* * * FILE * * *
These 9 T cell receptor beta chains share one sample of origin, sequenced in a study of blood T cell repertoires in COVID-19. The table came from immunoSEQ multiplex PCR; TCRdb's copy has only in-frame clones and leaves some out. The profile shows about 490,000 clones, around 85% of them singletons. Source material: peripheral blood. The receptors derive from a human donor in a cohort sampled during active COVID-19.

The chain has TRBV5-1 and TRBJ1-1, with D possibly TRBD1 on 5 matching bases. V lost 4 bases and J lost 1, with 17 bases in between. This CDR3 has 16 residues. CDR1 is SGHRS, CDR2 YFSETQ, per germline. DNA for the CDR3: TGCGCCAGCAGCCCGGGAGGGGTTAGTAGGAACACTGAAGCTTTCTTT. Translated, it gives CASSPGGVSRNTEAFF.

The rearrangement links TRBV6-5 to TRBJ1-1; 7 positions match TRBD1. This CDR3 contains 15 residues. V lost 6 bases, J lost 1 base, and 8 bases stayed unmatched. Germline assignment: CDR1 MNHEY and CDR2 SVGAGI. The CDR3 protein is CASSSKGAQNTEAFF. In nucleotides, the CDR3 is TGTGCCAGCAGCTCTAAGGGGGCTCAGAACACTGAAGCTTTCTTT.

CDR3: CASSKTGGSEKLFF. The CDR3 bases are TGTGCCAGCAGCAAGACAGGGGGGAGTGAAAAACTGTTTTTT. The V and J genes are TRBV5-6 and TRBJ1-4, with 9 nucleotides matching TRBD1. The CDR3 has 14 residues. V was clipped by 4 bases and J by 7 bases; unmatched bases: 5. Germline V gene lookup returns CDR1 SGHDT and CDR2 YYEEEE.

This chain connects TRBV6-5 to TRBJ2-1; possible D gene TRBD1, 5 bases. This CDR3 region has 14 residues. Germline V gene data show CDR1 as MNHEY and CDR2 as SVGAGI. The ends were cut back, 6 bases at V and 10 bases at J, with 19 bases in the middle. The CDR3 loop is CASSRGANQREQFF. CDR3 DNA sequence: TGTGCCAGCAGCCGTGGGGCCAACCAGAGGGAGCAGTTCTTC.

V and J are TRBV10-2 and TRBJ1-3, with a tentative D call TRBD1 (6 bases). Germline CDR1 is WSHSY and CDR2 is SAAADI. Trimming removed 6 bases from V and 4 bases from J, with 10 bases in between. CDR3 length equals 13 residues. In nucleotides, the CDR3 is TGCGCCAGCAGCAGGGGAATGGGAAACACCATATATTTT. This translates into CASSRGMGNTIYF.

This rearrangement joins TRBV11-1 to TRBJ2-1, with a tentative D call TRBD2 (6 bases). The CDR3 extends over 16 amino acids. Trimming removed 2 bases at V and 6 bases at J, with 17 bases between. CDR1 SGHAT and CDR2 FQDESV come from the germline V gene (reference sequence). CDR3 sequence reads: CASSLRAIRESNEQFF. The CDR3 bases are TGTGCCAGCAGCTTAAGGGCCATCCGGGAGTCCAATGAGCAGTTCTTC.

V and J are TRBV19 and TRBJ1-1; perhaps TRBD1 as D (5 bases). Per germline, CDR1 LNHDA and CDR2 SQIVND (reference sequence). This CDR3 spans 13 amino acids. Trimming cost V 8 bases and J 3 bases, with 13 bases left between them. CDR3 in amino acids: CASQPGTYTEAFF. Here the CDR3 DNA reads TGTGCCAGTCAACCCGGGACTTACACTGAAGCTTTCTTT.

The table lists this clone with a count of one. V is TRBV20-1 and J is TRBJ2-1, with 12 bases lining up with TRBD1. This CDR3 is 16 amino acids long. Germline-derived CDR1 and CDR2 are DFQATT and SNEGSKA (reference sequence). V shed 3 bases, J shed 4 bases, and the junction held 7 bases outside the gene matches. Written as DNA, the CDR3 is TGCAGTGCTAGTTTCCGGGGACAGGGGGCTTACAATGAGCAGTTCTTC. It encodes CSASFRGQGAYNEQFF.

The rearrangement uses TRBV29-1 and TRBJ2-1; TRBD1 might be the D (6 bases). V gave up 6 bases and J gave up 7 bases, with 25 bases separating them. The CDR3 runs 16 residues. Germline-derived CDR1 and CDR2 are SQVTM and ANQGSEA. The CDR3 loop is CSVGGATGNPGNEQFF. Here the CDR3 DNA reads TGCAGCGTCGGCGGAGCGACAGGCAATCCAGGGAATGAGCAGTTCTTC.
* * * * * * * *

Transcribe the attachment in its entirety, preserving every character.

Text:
These 9 T cell receptor beta chains share one sample of origin, sequenced in a study of blood T cell repertoires in COVID-19. The table came from immunoSEQ multiplex PCR; TCRdb's copy has only in-frame clones and leaves some out. The profile shows about 490,000 clones, around 85% of them singletons. Source material: peripheral blood. The receptors derive from a human donor in a cohort sampled during active COVID-19.

The chain has TRBV5-1 and TRBJ1-1, with D possibly TRBD1 on 5 matching bases. V lost 4 bases and J lost 1, with 17 bases in between. This CDR3 has 16 residues. CDR1 is SGHRS, CDR2 YFSETQ, per germline. DNA for the CDR3: TGCGCCAGCAGCCCGGGAGGGGTTAGTAGGAACACTGAAGCTTTCTTT. Translated, it gives CASSPGGVSRNTEAFF.

The rearrangement links TRBV6-5 to TRBJ1-1; 7 positions match TRBD1. This CDR3 contains 15 residues. V lost 6 bases, J lost 1 base, and 8 bases stayed unmatched. Germline assignment: CDR1 MNHEY and CDR2 SVGAGI. The CDR3 protein is CASSSKGAQNTEAFF. In nucleotides, the CDR3 is TGTGCCAGCAGCTCTAAGGGGGCTCAGAACACTGAAGCTTTCTTT.

CDR3: CASSKTGGSEKLFF. The CDR3 bases are TGTGCCAGCAGCAAGACAGGGGGGAGTGAAAAACTGTTTTTT. The V and J genes are TRBV5-6 and TRBJ1-4, with 9 nucleotides matching TRBD1. The CDR3 has 14 residues. V was clipped by 4 bases and J by 7 bases; unmatched bases: 5. Germline V gene lookup returns CDR1 SGHDT and CDR2 YYEEEE.

This chain connects TRBV6-5 to TRBJ2-1; possible D gene TRBD1, 5 bases. This CDR3 region has 14 residues. Germline V gene data show CDR1 as MNHEY and CDR2 as SVGAGI. The ends were cut back, 6 bases at V and 10 bases at J, with 19 bases in the middle. The CDR3 loop is CASSRGANQREQFF. CDR3 DNA sequence: TGTGCCAGCAGCCGTGGGGCCAACCAGAGGGAGCAGTTCTTC.

V and J are TRBV10-2 and TRBJ1-3, with a tentative D call TRBD1 (6 bases). Germline CDR1 is WSHSY and CDR2 is SAAADI. Trimming removed 6 bases from V and 4 bases from J, with 10 bases in between. CDR3 length equals 13 residues. In nucleotides, the CDR3 is TGCGCCAGCAGCAGGGGAATGGGAAACACCATATATTTT. This translates into CASSRGMGNTIYF.

This rearrangement joins TRBV11-1 to TRBJ2-1, with a tentative D call TRBD2 (6 bases). The CDR3 extends over 16 amino acids. Trimming removed 2 bases at V and 6 bases at J, with 17 bases between. CDR1 SGHAT and CDR2 FQDESV come from the germline V gene (reference sequence). CDR3 sequence reads: CASSLRAIRESNEQFF. The CDR3 bases are TGTGCCAGCAGCTTAAGGGCCATCCGGGAGTCCAATGAGCAGTTCTTC.

V and J are TRBV19 and TRBJ1-1; perhaps TRBD1 as D (5 bases). Per germline, CDR1 LNHDA and CDR2 SQIVND (reference sequence). This CDR3 spans 13 amino acids. Trimming cost V 8 bases and J 3 bases, with 13 bases left between them. CDR3 in amino acids: CASQPGTYTEAFF. Here the CDR3 DNA reads TGTGCCAGTCAACCCGGGACTTACACTGAAGCTTTCTTT.

The table lists this clone with a count of one. V is TRBV20-1 and J is TRBJ2-1, with 12 bases lining up with TRBD1. This CDR3 is 16 amino acids long. Germline-derived CDR1 and CDR2 are DFQATT and SNEGSKA (reference sequence). V shed 3 bases, J shed 4 bases, and the junction held 7 bases outside the gene matches. Written as DNA, the CDR3 is TGCAGTGCTAGTTTCCGGGGACAGGGGGCTTACAATGAGCAGTTCTTC. It encodes CSASFRGQGAYNEQFF.

The rearrangement uses TRBV29-1 and TRBJ2-1; TRBD1 might be the D (6 bases). V gave up 6 bases and J gave up 7 bases, with 25 bases separating them. The CDR3 runs 16 residues. Germline-derived CDR1 and CDR2 are SQVTM and ANQGSEA. The CDR3 loop is CSVGGATGNPGNEQFF. Here the CDR3 DNA reads TGCAGCGTCGGCGGAGCGACAGGCAATCCAGGGAATGAGCAGTTCTTC.